I like Election Day as a holiday, and not just because it makes things easier for voters. (Although, as noted, most of the world votes on weekends.) It makes things easier for election administrators, too. One of the biggest things the state, or even schools, could do: Close school on Election Day. It's free up space in schools for voting, and free up teachers, who would be a fantastic pool of poll workers.

And of course Clinton touches on the felony disenfranchisement issue here. The four point plan doesn't include it, but it's something that needs to be made easier and more clear.
We need more Justices on the Supreme Court who will protect every citizen’s right to vote, I mean the principle underlying our Constitution, which we had to fight for a long time to make apply to everybody, one person, one vote and we need a Supreme Court that cares more about protecting the right to vote of a person than the right of a corporation to buy an election.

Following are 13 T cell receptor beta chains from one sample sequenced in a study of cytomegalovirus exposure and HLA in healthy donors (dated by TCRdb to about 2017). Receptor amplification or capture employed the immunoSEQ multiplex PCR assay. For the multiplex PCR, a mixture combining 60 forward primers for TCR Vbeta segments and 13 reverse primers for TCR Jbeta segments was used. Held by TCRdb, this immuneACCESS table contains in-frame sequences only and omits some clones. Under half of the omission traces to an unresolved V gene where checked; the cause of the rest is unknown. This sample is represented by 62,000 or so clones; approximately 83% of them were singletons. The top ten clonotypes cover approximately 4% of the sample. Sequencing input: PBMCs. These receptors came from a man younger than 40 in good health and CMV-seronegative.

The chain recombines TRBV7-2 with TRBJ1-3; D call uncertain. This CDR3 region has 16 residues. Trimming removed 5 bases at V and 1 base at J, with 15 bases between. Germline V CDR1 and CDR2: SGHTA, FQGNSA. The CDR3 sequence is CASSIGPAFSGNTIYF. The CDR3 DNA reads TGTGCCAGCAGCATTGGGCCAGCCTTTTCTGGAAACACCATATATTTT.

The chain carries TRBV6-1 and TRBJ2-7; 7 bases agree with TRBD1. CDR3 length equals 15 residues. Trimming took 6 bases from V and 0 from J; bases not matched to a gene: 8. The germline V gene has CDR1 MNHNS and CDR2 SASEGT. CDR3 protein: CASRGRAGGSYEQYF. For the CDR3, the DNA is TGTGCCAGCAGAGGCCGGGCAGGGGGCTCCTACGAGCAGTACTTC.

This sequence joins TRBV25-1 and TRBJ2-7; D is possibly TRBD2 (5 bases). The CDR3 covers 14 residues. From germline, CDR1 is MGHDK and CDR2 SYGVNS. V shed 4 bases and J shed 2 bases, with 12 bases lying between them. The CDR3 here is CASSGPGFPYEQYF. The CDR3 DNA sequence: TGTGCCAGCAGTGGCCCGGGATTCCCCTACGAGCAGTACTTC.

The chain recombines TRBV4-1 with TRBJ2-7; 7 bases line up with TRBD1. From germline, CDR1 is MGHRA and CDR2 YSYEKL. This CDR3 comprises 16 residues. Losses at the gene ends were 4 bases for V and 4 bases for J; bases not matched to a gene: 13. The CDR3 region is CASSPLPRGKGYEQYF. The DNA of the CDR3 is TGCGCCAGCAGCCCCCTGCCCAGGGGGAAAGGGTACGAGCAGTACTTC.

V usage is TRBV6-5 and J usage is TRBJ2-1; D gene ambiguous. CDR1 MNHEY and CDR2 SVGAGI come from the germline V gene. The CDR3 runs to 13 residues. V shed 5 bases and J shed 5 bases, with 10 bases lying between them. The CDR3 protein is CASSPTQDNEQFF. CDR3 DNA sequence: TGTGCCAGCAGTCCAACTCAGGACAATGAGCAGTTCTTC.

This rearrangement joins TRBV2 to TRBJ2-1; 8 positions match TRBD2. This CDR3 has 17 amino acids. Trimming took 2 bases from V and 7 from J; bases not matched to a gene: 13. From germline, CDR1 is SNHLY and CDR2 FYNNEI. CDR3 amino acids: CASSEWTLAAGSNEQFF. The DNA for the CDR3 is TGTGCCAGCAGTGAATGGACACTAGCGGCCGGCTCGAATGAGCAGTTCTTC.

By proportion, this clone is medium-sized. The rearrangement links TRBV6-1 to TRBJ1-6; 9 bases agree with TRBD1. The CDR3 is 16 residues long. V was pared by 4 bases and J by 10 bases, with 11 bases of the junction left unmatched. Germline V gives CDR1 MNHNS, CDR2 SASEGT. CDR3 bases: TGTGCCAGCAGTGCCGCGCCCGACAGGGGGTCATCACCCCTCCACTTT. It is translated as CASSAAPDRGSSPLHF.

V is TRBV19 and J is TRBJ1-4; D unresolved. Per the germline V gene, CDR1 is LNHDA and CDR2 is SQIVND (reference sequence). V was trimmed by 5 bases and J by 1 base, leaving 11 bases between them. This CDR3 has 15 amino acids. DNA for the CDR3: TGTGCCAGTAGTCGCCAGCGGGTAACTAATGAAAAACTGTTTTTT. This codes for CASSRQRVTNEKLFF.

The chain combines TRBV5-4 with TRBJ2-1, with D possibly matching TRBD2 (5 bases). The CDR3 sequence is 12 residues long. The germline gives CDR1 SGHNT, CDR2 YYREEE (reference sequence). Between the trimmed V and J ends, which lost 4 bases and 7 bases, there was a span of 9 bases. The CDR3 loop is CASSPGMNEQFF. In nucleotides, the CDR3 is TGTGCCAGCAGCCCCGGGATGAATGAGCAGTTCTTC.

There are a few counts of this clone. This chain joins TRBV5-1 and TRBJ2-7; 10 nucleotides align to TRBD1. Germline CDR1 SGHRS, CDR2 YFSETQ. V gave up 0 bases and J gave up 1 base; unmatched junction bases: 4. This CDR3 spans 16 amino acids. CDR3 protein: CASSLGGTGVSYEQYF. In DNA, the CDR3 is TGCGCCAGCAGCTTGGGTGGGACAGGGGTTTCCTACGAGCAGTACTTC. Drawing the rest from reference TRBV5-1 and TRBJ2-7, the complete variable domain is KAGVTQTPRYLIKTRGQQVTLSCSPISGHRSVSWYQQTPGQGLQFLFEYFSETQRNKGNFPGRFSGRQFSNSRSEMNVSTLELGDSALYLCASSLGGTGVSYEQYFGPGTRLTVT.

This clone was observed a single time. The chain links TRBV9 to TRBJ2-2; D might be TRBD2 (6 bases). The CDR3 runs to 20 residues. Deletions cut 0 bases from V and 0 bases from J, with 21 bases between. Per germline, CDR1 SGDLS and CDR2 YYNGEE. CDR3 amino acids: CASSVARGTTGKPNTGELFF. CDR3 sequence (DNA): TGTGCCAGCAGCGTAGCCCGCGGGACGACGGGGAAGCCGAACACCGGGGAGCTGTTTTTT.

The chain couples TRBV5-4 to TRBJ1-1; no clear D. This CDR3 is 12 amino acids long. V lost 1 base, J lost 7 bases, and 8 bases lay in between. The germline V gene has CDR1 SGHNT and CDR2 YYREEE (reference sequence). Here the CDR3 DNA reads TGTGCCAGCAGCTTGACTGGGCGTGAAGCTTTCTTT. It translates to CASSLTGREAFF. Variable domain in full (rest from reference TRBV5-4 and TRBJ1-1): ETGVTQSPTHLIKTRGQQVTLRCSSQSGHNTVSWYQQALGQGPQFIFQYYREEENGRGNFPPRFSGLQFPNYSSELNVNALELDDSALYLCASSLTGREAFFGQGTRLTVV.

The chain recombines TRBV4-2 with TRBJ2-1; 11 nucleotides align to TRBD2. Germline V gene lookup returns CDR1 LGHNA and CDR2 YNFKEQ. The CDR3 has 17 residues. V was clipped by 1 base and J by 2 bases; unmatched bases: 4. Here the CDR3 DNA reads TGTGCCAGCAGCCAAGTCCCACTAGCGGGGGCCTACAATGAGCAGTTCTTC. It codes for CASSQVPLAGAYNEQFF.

Campaign finance reform is not an issue that shifts votes yet. But it's starting to become a rallying point for the Democratic base, and more and more independents are mentioning it thought it remains low on the priority list.

In the end, the priority is what's important here. At a time when Hillary Clinton is making relatively few public appearances and is under constant media criticism, she chose to devote an entire major speech and a full news cycle to the issue of voting rights. Maybe she wants to control the message a little too much for the media's taste - but yesterday's speech was a good message to have.